The Best Concerts In Houston This Weekend: Black Mountain, the Black Crowes, BRMC, etc.

Keep Houston Press Free
I Support
  • Local
  • Community
  • Journalism
  • logo

Support the independent voice of Houston and help keep the future of Houston Press free.

Black Mountain Rudyard's, April 26

On their way to this weekend's Austin Psych Fest, Canadian drone-pop act Black Mountain are swinging by Houston for a spell at Rudyard's. The band's last release was 2012's soundtrack for the "post-apocalyptic" surfing flick Year Zero, which itself was partially a compilation of their earlier cuts.

They come into town with a decade of material including 2005's self-titled monster LP that brought them above ground, so super-fans won't be bored. Black Mountain aren't afraid to lay the long jams on you, and could also be woodshedding new music. CRAIG HLAVATY

Clinic Fitzgerald's, April 27

Another band coming to the Bayou City via Austin Psych Fest, the Liverpudlians in Clinic are apples falling not far from the tree of the Residents and Suicide, with a hearty debt to early Radiohead. In fact, they were a part of the UK art-rock wave that came in the wake of the 'Head's OK Computer success. Clinic's trademark sound is due in part to their heavy use of the Philips Philicorda, which gave college-radio hit "Walking With Thee" its punch. With No Joy. CRAIG HLAVATY

The Black Crowes House of Blues, April 28

Just as grunge was emerging, one of the last truly "classic rock" bands was also on the rise. Fueled by the brotherly bickering of singer Chris and lead guitarist Rich Robinson, Atlanta's Black Crowes appeared out of left field in 1990 with an audacious reworking of Otis Redding's "Hard to Handle" and the irresistable Stones-cum-Skynyrd boogie of debut album Shake Your Moneymaker.

Never truly mainstream or alternative, they wound up following a career trajectory closer to an influence that began appearing on mid-'90s LPs like Three Snakes and One Charm: the Grateful Dead, with a live reputation for songs that could stretch toward infinity to match. Since reuniting this last time, the oft-sundered Crowes' recorded output has been limited to raiding the vaults again, but their last original album is one of the most underrated in their catalog, 2009's relatively soft-focus Before the Frost/Until the Freeze. CHRIS GRAY

Black Rebel Motorcycle Club Warehouse Live, April 28

A 2013 Austin Psych Fest headliner, L.A. via San Fran trio Black Rebel Motorcycle Club has just released one of 2013's better albums, Specter at the Feast. Befogged in the same druggy haze of the group's five previous studio efforts, Specter ranges much further afield, from the majestic near-hymn "Returning" to bluesy, teeth-gnashing rockers "Hate the Taste" and "Funny Games."

The clincher, though, is a combustible cover of underrated '80s rockers the Call's "Let the Day Begin." Specter's first single (the original was a hit in 1989), it honors late Call leader Michael Been, who passed away in 2010. While he was alive, Been became known as BRMC's honorary "fourth member," with good reason -- he was also bassist Robert Been's dad. With Bass Drum of Death and Plowboy. CHRIS GRAY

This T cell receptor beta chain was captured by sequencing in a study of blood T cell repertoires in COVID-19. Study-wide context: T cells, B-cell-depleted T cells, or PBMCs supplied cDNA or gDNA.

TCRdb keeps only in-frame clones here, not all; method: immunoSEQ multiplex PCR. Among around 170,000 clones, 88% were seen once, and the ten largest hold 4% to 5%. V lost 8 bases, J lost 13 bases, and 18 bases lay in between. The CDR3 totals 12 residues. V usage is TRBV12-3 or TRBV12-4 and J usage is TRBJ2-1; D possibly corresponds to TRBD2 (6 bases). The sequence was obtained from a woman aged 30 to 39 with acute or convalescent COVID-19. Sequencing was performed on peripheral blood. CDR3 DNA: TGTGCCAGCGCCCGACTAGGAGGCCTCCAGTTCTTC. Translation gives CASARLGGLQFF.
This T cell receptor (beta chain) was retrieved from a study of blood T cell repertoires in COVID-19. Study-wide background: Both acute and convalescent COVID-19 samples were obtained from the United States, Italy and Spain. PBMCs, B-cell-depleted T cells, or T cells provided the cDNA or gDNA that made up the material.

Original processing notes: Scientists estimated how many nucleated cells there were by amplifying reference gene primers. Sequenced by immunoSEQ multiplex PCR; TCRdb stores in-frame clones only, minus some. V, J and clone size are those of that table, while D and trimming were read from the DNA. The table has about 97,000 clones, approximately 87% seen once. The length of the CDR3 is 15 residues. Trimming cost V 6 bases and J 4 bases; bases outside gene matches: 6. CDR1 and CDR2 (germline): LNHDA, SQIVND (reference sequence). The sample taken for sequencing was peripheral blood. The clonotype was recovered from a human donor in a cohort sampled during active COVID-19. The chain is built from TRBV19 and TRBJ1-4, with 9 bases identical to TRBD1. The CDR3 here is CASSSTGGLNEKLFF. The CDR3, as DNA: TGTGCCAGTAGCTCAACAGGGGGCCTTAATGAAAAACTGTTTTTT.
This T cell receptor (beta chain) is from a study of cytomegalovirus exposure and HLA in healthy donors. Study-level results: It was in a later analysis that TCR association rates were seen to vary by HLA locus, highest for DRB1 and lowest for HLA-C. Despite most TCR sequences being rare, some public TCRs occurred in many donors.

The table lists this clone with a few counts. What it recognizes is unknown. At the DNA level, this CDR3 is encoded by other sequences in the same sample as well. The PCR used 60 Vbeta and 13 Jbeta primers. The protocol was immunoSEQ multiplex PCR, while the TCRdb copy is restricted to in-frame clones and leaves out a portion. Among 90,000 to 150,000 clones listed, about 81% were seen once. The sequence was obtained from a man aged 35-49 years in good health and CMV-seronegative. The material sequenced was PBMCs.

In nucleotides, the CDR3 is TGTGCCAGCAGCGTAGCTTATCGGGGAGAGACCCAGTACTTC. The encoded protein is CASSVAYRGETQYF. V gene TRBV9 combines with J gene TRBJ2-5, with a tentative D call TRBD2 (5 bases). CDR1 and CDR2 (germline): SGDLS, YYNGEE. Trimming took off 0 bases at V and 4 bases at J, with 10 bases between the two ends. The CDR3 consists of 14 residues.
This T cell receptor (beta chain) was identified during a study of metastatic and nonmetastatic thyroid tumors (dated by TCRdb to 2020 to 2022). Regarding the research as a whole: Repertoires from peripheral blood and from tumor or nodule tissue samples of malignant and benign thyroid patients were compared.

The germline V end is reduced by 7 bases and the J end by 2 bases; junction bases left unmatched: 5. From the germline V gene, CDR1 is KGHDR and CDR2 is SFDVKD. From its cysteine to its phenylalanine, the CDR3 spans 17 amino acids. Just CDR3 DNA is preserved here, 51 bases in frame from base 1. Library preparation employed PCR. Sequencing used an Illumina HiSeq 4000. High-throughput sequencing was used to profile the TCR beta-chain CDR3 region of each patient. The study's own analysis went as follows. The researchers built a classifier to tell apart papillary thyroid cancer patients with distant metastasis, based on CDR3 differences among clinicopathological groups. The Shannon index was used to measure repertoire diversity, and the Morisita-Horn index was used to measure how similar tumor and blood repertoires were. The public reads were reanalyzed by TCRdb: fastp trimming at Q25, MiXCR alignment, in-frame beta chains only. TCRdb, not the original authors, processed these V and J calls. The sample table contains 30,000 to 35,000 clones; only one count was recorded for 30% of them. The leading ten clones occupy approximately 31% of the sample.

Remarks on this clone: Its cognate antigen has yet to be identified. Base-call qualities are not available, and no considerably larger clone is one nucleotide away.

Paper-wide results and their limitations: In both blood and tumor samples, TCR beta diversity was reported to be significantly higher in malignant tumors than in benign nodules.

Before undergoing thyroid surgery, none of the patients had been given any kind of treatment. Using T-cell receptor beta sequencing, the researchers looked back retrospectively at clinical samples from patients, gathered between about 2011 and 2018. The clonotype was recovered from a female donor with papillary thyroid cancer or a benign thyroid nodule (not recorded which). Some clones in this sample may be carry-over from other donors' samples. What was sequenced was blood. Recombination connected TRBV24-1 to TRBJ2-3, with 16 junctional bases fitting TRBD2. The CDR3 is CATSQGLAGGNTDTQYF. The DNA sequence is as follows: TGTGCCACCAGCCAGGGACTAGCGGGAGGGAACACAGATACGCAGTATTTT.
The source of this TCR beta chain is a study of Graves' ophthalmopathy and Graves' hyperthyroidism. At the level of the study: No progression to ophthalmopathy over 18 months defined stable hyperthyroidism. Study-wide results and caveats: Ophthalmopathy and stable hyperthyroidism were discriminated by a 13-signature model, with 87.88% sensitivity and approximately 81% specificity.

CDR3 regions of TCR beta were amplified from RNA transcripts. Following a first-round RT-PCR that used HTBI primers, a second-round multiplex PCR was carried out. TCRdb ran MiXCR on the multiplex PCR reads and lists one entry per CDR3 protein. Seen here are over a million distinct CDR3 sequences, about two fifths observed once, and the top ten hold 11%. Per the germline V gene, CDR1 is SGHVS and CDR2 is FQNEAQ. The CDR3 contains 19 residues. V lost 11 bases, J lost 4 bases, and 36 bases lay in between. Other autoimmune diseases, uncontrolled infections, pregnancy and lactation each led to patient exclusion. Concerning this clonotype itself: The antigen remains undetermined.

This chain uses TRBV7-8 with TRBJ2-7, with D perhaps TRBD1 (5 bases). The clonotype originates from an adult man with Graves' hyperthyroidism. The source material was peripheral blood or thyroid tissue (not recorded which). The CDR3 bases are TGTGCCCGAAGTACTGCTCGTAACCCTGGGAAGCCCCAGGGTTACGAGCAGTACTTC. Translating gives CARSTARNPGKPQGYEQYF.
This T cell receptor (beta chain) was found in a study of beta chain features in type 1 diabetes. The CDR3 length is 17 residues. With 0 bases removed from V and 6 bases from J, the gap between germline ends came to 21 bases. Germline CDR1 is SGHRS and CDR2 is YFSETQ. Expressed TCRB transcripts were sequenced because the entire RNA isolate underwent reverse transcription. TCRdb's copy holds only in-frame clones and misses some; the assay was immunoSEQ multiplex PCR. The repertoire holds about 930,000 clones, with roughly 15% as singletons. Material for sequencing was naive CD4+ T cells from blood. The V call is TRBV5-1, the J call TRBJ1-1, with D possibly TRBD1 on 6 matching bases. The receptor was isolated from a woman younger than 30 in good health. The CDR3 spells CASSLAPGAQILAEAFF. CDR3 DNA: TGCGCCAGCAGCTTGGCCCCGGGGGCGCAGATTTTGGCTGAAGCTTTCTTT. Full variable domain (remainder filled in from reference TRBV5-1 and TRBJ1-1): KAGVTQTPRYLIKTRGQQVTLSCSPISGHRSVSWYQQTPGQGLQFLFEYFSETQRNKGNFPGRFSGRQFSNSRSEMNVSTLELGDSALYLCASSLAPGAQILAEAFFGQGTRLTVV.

Needtobreathe: Anthemic Southern-flavored Christian rock, with Drew Holcombe & the Neighbors. (House of Blues, April 26)

Peter Murphy: Release the bats for recently arrested former Bauhaus front man and goth godfather. (Numbers, April 26)

Cory Morrow: Texas country bigwig road-dogs it back to the Firehouse. (Firehouse Saloon, April 26)

Mikey & the Dragz: In-store with scrappy Houston garage-pop crew. (Cactus Music, 3 p.m.)

Juicy J, A$AP Ferg: Three 6 Mafia member flies solo with a member of Rocky's A$AP mob in tow. (Warehouse Live, April 27)

Electrodubtrapstep 4: EDM bonanza on Richmond featuring Jacob Stogner & DJ Seebass, Vance Lawrence, Poe Junior and Valsogood. (Stereo Live, April 27)

Boz Scaggs: Check this link (and this one) to hear the Texas-born white-soul man discuss new album Memphis. (Arena Theatre, April 27)

Book of Love: ICYMI, we talked to the revived '80s synth-pop crew behind "I Touch Roses" in this week's print issue. (Numbers, April 27)

Keep the Houston Press Free... Since we started the Houston Press, it has been defined as the free, independent voice of Houston, and we would like to keep it that way. Offering our readers free access to incisive coverage of local news, food and culture. Producing stories on everything from political scandals to the hottest new bands, with gutsy reporting, stylish writing, and staffers who've won everything from the Society of Professional Journalists' Sigma Delta Chi feature-writing award to the Casey Medal for Meritorious Journalism. But with local journalism's existence under siege and advertising revenue setbacks having a larger impact, it is important now more than ever for us to rally support behind funding our local journalism. You can help by participating in our "I Support" membership program, allowing us to keep covering Houston with no paywalls.

We use cookies to collect and analyze information on site performance and usage, and to enhance and customize content and advertisements. By clicking 'X' or continuing to use the site, you agree to allow cookies to be placed. To find out more, visit our cookies policy and our privacy policy.


Join the Press community and help support independent local journalism in Houston.


Join the Press community and help support independent local journalism in Houston.